European Commission finally rules on Google Shopping shenanigans, imposing €2.4 billion fine

Google has been in hot water with the European Union for ages, facing serious, far-reaching accusations of abusing its power and dominance across several markets and branches of the tech industry to stifle competition and innovation.

While the European Commission, the institution responsible for proposing legislation, implementing decisions, upholding treaties and managing the day-to-day business of the EU, was widely expected to make its Google Shopping-related ruling and impose a record fine on the US search giant a year ago, it’s only now that the complicated matter is settled.

For the time being, at least, as Mountain View “considers an appeal, looking forward to continuing to make our case”, given its “respectful” disagreement of the conclusions announced today.

Those are pretty damning, mind you, including strong evidence, the EC claims, showing that Google “systematically” gave prominent placement to its own comparison shopping service for nearly a decade in web search results, unfairly and illegally “demoting rival comparison shopping services.”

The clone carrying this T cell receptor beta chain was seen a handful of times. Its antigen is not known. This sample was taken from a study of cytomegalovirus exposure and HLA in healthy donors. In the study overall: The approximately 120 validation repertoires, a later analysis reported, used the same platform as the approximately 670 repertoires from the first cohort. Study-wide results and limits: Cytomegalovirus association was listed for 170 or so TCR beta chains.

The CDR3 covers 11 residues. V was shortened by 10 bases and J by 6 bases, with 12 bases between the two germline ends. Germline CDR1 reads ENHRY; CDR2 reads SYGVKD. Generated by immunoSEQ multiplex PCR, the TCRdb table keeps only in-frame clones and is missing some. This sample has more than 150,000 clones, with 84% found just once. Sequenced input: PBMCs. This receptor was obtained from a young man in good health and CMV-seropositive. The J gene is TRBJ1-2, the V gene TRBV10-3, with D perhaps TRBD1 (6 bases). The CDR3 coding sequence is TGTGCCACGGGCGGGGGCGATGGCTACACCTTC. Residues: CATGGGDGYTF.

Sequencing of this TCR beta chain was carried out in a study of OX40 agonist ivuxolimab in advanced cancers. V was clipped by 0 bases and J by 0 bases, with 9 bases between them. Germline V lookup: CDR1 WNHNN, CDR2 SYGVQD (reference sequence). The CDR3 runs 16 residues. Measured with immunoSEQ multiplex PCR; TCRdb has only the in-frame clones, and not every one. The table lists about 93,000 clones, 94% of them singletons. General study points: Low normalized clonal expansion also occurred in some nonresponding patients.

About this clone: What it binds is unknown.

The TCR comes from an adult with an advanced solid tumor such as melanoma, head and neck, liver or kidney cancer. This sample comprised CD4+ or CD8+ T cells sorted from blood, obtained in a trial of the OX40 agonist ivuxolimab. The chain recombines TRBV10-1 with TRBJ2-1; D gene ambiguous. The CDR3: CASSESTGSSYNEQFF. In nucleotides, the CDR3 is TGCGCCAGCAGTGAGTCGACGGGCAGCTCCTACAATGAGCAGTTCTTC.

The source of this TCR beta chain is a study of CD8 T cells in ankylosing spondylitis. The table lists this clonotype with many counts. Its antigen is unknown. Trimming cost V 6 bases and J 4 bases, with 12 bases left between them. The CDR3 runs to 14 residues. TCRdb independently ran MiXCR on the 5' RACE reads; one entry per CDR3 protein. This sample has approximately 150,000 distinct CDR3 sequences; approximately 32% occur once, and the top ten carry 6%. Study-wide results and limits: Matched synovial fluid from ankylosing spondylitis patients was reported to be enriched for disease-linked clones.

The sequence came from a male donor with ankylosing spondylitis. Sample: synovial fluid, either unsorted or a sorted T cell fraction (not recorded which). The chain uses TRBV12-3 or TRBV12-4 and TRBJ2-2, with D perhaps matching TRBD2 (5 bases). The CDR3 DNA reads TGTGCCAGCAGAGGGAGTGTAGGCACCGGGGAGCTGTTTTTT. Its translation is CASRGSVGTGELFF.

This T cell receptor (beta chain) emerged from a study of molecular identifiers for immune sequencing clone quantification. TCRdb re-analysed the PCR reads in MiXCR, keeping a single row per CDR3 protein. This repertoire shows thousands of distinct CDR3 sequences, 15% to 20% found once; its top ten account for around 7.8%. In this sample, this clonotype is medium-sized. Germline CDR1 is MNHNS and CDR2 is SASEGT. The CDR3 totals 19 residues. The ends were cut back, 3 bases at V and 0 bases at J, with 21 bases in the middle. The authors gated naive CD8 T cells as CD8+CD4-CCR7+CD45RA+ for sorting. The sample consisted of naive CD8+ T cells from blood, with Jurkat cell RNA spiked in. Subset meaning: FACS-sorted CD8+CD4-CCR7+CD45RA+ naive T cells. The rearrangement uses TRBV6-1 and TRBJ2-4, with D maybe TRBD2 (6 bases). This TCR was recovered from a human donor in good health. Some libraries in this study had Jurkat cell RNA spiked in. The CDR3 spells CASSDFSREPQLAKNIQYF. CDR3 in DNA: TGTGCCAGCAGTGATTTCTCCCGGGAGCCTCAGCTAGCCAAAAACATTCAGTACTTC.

Specifically, it seems Google Shopping, formerly known as Google Product Search, Google Products and Froogle, methodically pushed itself at the top of relevant online queries in key European markets since 2008, bumping “even the most highly ranked rival” tool on average on page four of its search results.

Obviously, that led to way more traffic for merchants affiliated to Google, which pay for each product listed favorably. Competitors were badly harmed by this questionable policy, and only some “adapted and managed to recover” part of the losses incurred during the closely monitored timeframe.

All in all, the fine for these shenanigans sits at a cool €2.42 billion, taking account of the “duration and gravity of the infringement”, although penalty payments of “up to 5 percent of the average daily worldwide turnover of Alphabet, Google’s parent company” could be added on top of that if the mischievous conduct isn’t revised within 90 days.

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About The Author
Adrian Diaconescu
Adrian has had an insatiable passion for writing since he was in school and found himself writing philosophical essays about the meaning of life and the differences between light and dark beer. Later, he realized this was pretty much his only marketable skill, so he first created a personal blog (in Romanian) and then discovered his true calling, which is writing about all things tech (in English).